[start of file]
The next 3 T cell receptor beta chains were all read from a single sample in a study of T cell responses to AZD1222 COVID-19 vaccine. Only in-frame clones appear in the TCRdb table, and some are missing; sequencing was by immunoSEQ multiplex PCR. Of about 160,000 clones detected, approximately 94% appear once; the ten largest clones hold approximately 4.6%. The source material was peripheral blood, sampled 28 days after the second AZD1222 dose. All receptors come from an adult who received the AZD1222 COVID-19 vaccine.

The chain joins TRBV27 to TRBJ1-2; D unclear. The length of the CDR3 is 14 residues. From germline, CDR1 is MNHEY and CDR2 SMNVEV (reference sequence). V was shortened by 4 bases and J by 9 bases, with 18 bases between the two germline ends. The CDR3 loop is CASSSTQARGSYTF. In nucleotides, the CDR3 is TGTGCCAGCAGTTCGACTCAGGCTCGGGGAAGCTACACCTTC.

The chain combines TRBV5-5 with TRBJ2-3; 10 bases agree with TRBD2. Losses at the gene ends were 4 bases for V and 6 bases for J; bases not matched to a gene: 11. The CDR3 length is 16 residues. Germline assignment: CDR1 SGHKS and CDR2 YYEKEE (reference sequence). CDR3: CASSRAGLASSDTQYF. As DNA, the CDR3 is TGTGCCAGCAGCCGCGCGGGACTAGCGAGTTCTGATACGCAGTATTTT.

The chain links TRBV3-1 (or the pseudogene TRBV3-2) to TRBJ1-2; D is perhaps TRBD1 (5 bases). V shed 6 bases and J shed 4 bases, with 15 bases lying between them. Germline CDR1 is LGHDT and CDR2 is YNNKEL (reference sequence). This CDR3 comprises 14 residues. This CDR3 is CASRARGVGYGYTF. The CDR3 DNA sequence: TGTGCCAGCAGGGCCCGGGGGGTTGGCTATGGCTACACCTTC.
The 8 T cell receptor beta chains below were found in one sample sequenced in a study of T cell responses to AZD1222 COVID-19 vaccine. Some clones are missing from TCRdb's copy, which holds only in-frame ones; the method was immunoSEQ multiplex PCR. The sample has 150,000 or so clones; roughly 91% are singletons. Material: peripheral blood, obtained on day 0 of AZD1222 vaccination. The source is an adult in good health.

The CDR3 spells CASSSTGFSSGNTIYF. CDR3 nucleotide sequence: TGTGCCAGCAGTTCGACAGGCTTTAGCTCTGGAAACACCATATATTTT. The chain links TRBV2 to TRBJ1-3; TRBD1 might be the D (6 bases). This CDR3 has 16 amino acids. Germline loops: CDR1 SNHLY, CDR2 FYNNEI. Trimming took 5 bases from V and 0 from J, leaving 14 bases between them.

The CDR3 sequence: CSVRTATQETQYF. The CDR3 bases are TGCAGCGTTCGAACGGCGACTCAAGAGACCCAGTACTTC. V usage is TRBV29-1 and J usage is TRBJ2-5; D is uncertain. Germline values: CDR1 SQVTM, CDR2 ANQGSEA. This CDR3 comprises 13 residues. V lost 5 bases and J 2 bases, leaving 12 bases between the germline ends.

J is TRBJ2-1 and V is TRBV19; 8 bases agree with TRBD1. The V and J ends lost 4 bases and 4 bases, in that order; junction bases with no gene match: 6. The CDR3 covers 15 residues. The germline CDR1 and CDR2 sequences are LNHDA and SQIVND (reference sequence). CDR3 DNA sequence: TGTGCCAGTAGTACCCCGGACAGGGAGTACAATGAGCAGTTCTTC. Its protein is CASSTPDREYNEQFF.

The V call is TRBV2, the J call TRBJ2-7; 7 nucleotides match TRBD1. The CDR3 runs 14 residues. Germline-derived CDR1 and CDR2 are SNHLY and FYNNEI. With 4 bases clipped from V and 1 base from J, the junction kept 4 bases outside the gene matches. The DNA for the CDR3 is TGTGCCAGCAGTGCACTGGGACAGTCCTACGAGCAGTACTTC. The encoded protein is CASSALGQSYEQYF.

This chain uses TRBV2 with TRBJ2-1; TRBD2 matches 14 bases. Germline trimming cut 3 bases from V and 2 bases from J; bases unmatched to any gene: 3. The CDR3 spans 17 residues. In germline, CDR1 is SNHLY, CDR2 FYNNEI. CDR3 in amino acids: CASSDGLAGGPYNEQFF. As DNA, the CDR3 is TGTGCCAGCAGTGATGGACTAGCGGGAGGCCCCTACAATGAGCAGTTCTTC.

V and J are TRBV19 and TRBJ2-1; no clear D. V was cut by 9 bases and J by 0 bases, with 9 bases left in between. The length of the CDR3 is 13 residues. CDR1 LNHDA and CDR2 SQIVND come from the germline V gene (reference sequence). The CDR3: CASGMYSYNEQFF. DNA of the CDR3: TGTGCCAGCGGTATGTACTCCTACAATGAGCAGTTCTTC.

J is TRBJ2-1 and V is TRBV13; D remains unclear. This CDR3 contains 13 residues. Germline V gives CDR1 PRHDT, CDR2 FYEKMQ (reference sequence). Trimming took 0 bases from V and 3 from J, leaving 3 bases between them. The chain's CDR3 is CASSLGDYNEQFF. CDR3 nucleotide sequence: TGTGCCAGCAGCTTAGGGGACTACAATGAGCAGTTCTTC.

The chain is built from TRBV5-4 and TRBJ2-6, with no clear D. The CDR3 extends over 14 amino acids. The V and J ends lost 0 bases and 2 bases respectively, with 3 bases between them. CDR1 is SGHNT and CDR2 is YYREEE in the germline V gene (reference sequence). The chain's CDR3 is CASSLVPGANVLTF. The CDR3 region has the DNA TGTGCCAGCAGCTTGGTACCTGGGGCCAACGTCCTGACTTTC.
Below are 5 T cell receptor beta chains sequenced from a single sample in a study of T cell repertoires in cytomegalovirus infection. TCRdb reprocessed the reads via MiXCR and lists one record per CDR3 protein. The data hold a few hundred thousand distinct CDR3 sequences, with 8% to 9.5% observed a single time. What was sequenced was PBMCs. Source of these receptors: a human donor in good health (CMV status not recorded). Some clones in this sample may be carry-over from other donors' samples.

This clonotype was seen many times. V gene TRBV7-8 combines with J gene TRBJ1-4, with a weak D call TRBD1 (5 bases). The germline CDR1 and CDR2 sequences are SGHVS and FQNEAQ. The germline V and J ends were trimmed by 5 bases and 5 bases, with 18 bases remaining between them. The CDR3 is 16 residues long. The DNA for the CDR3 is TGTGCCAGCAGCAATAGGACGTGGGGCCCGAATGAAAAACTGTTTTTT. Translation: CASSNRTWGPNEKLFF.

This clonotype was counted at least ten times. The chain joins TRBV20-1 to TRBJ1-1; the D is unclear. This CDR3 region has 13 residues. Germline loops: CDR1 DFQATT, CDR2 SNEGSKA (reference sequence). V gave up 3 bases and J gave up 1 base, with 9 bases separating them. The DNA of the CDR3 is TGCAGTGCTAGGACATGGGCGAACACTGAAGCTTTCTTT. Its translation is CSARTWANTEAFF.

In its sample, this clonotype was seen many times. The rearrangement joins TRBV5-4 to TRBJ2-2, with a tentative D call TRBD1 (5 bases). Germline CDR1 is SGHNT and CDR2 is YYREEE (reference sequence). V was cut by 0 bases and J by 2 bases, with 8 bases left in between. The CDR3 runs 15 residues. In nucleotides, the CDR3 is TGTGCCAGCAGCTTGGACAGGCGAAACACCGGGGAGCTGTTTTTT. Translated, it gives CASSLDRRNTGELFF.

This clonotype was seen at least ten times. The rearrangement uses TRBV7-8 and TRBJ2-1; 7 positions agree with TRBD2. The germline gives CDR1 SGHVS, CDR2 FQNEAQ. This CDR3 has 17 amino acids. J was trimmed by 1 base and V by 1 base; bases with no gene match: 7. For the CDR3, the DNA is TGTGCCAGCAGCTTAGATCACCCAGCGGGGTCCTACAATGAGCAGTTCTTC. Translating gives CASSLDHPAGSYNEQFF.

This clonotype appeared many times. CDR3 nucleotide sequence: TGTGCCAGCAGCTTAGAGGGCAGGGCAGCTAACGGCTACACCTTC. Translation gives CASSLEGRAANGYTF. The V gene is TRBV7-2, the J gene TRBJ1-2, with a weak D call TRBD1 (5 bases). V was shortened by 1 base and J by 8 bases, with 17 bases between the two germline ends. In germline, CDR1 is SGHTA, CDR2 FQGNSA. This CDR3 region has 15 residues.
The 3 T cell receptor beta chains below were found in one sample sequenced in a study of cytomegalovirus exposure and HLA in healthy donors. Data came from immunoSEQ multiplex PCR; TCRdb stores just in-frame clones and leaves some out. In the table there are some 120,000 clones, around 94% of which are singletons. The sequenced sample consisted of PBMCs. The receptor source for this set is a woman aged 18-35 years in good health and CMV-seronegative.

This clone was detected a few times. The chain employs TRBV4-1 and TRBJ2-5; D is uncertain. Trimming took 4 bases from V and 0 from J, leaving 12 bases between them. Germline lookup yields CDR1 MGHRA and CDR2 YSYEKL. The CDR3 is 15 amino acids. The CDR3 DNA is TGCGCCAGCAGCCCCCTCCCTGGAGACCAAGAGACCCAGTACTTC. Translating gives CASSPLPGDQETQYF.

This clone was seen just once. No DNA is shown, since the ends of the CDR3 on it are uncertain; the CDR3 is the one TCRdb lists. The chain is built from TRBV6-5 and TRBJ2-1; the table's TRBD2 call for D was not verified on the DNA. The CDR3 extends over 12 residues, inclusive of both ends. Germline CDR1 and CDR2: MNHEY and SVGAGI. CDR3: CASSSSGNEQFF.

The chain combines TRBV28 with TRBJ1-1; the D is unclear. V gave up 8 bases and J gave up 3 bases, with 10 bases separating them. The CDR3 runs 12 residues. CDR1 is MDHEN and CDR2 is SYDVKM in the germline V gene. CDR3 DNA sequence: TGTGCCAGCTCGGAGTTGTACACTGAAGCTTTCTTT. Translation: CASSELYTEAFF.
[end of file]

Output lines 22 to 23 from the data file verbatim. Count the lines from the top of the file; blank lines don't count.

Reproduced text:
This clone was seen just once. No DNA is shown, since the ends of the CDR3 on it are uncertain; the CDR3 is the one TCRdb lists. The chain is built from TRBV6-5 and TRBJ2-1; the table's TRBD2 call for D was not verified on the DNA. The CDR3 extends over 12 residues, inclusive of both ends. Germline CDR1 and CDR2: MNHEY and SVGAGI. CDR3: CASSSSGNEQFF.

The chain combines TRBV28 with TRBJ1-1; the D is unclear. V gave up 8 bases and J gave up 3 bases, with 10 bases separating them. The CDR3 runs 12 residues. CDR1 is MDHEN and CDR2 is SYDVKM in the germline V gene. CDR3 DNA sequence: TGTGCCAGCTCGGAGTTGTACACTGAAGCTTTCTTT. Translation: CASSELYTEAFF.